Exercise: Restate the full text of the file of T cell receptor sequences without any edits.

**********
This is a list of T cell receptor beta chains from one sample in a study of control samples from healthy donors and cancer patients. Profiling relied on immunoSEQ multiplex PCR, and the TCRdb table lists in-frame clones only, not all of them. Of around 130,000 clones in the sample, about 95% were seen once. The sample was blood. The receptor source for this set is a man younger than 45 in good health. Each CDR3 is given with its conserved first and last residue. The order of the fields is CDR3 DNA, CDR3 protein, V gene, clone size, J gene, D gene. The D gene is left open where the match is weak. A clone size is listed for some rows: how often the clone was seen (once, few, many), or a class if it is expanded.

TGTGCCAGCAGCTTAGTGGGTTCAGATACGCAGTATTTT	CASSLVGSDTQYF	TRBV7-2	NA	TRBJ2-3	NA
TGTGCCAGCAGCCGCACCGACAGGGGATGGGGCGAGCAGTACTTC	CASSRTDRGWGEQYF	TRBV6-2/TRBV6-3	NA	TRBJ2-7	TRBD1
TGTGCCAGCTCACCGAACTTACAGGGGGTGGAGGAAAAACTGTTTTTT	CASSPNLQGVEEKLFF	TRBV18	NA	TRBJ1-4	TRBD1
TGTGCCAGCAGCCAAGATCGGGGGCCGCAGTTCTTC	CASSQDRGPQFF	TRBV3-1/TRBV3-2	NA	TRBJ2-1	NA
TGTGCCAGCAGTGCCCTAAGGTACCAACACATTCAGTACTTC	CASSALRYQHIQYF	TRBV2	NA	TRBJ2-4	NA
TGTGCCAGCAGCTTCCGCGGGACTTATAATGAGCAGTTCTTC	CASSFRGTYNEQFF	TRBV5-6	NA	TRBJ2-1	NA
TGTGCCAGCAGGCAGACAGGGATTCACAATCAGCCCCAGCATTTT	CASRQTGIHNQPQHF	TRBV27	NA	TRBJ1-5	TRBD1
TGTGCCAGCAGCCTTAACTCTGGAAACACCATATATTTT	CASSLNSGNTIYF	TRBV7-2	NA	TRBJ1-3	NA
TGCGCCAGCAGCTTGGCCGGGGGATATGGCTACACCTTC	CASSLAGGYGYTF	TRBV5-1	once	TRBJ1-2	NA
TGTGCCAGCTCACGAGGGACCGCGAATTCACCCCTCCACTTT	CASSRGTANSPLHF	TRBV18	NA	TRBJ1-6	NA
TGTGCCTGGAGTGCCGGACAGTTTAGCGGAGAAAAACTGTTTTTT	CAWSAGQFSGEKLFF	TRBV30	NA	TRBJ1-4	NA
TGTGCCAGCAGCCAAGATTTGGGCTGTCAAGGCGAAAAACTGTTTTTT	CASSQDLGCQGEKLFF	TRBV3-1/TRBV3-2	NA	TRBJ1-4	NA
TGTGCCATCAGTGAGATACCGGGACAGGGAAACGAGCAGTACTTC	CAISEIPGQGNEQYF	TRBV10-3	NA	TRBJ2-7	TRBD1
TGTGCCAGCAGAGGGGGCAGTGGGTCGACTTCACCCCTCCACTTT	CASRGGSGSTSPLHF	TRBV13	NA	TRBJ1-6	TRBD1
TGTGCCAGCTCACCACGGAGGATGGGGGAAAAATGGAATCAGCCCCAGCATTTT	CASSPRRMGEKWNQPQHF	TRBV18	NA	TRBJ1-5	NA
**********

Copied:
This is a list of T cell receptor beta chains from one sample in a study of control samples from healthy donors and cancer patients. Profiling relied on immunoSEQ multiplex PCR, and the TCRdb table lists in-frame clones only, not all of them. Of around 130,000 clones in the sample, about 95% were seen once. The sample was blood. The receptor source for this set is a man younger than 45 in good health. Each CDR3 is given with its conserved first and last residue. The order of the fields is CDR3 DNA, CDR3 protein, V gene, clone size, J gene, D gene. The D gene is left open where the match is weak. A clone size is listed for some rows: how often the clone was seen (once, few, many), or a class if it is expanded.

TGTGCCAGCAGCTTAGTGGGTTCAGATACGCAGTATTTT	CASSLVGSDTQYF	TRBV7-2	NA	TRBJ2-3	NA
TGTGCCAGCAGCCGCACCGACAGGGGATGGGGCGAGCAGTACTTC	CASSRTDRGWGEQYF	TRBV6-2/TRBV6-3	NA	TRBJ2-7	TRBD1
TGTGCCAGCTCACCGAACTTACAGGGGGTGGAGGAAAAACTGTTTTTT	CASSPNLQGVEEKLFF	TRBV18	NA	TRBJ1-4	TRBD1
TGTGCCAGCAGCCAAGATCGGGGGCCGCAGTTCTTC	CASSQDRGPQFF	TRBV3-1/TRBV3-2	NA	TRBJ2-1	NA
TGTGCCAGCAGTGCCCTAAGGTACCAACACATTCAGTACTTC	CASSALRYQHIQYF	TRBV2	NA	TRBJ2-4	NA
TGTGCCAGCAGCTTCCGCGGGACTTATAATGAGCAGTTCTTC	CASSFRGTYNEQFF	TRBV5-6	NA	TRBJ2-1	NA
TGTGCCAGCAGGCAGACAGGGATTCACAATCAGCCCCAGCATTTT	CASRQTGIHNQPQHF	TRBV27	NA	TRBJ1-5	TRBD1
TGTGCCAGCAGCCTTAACTCTGGAAACACCATATATTTT	CASSLNSGNTIYF	TRBV7-2	NA	TRBJ1-3	NA
TGCGCCAGCAGCTTGGCCGGGGGATATGGCTACACCTTC	CASSLAGGYGYTF	TRBV5-1	once	TRBJ1-2	NA
TGTGCCAGCTCACGAGGGACCGCGAATTCACCCCTCCACTTT	CASSRGTANSPLHF	TRBV18	NA	TRBJ1-6	NA
TGTGCCTGGAGTGCCGGACAGTTTAGCGGAGAAAAACTGTTTTTT	CAWSAGQFSGEKLFF	TRBV30	NA	TRBJ1-4	NA
TGTGCCAGCAGCCAAGATTTGGGCTGTCAAGGCGAAAAACTGTTTTTT	CASSQDLGCQGEKLFF	TRBV3-1/TRBV3-2	NA	TRBJ1-4	NA
TGTGCCATCAGTGAGATACCGGGACAGGGAAACGAGCAGTACTTC	CAISEIPGQGNEQYF	TRBV10-3	NA	TRBJ2-7	TRBD1
TGTGCCAGCAGAGGGGGCAGTGGGTCGACTTCACCCCTCCACTTT	CASRGGSGSTSPLHF	TRBV13	NA	TRBJ1-6	TRBD1
TGTGCCAGCTCACCACGGAGGATGGGGGAAAAATGGAATCAGCCCCAGCATTTT	CASSPRRMGEKWNQPQHF	TRBV18	NA	TRBJ1-5	NA